Ulysses Grant: Elements of an Effective Leader
To Goode’s (1999) description: he was an enigma (p. 330). Taylor (2006) remembers him being likened to the ‘Sphinx’ – ‘inscrutable and inarticulate’ (p. D05). Among 43 U.S. presidents, from George Washington (1789-1797) to George W. Bush (2000-2008), scholars rank him below average, falling to 32nd place, 3rd among the worst, 7th among the most controversial, and 8th among the underrated presidents (Lindgren & Calabresi, 2001). But if scholars assessed him a failure president, US veterans regarded him a great military leader. Why was Grant perceived differently as a leader? How should Grant’s leadership should be assessed? How would Grant as a leader would fair in the five practices of exemplary leadership framework? Such is the focus of this paper.
The man: Ulysses Grant
Even today, scholars do not totally agree how Grant should be viewed as a leader. He is esteemed as a great Civil War hero and a great military commander, yet some would say he was a butcher. Though many would say he was a major failure as a president; today some scholars are reconsidering such view, saying: “… Grant was a good president; certainly a strong one” (Skidmore, 2008, p. 221). Perhaps, these opposing views could be attributed to the complex character of the man whose life was lived in the most challenging times of US history. Scholars do agree on certain aspects of Grant life.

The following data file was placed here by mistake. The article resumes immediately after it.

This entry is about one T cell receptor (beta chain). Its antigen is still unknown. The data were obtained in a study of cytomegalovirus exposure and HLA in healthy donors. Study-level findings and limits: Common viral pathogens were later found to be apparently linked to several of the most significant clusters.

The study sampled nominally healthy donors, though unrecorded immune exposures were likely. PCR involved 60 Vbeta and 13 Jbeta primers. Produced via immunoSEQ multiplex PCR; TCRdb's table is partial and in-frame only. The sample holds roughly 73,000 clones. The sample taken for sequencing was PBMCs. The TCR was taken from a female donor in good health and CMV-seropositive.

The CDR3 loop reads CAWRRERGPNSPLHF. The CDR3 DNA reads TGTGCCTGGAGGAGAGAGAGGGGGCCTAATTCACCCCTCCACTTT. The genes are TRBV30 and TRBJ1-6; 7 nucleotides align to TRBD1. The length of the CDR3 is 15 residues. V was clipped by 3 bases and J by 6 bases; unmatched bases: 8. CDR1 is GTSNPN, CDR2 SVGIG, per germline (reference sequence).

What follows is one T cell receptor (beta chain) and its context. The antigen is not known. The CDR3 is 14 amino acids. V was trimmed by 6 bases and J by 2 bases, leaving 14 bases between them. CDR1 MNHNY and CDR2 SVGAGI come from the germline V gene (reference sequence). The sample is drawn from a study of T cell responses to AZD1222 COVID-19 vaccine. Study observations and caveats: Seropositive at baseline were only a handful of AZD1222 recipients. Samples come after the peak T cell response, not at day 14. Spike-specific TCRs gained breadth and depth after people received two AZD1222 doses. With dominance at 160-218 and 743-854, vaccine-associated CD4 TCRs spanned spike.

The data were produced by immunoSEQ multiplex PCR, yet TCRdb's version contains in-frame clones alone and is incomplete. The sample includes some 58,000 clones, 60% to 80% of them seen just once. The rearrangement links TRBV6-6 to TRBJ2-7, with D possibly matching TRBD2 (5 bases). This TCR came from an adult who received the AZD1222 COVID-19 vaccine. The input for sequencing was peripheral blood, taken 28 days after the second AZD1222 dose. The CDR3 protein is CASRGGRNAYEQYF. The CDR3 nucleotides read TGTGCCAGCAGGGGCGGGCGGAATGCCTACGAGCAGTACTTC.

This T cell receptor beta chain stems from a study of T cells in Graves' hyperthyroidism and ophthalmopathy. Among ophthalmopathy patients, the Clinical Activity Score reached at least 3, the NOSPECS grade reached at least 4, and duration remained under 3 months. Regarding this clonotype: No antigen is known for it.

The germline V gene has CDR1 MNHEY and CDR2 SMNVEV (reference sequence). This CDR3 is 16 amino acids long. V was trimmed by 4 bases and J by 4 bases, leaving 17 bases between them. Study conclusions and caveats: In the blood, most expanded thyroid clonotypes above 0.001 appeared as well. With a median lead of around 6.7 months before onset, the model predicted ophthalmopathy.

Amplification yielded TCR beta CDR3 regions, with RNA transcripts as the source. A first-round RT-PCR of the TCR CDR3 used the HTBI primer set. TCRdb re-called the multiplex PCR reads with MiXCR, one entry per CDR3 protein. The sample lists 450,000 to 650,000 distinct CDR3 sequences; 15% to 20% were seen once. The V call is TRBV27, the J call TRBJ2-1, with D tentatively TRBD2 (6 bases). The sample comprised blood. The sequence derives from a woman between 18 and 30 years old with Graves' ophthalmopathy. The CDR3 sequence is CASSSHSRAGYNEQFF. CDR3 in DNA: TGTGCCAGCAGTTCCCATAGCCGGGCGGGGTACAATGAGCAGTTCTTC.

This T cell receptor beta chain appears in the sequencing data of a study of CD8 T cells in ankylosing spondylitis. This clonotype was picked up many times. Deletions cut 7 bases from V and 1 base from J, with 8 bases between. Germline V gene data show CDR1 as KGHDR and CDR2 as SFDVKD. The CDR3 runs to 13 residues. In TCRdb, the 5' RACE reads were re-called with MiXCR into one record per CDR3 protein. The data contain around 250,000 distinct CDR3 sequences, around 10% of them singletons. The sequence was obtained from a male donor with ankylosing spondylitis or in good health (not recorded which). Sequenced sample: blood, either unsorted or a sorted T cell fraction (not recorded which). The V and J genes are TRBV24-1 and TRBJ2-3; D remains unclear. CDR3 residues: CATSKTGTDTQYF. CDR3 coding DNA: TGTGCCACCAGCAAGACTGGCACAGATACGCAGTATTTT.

Hiram Ulysses Simpson Grant, the eldest among six children (3 boys and 3 girls) of Jesse Root Grant and Hannah Simpson (Taylor, 2006, p. D05), was no extra-ordinary lad with an extra-ordinary life lived during challenging times. Aside from his unmatched excellence in horsemanship – “a skill that served him well in the Civil War, when he remained eighteen hours a day and more in the saddle without tiring, a feat that astonished his staff” (Goode, 1999, p. 330) – no other indications would bring one to fathom that this quiet, shy and introvert...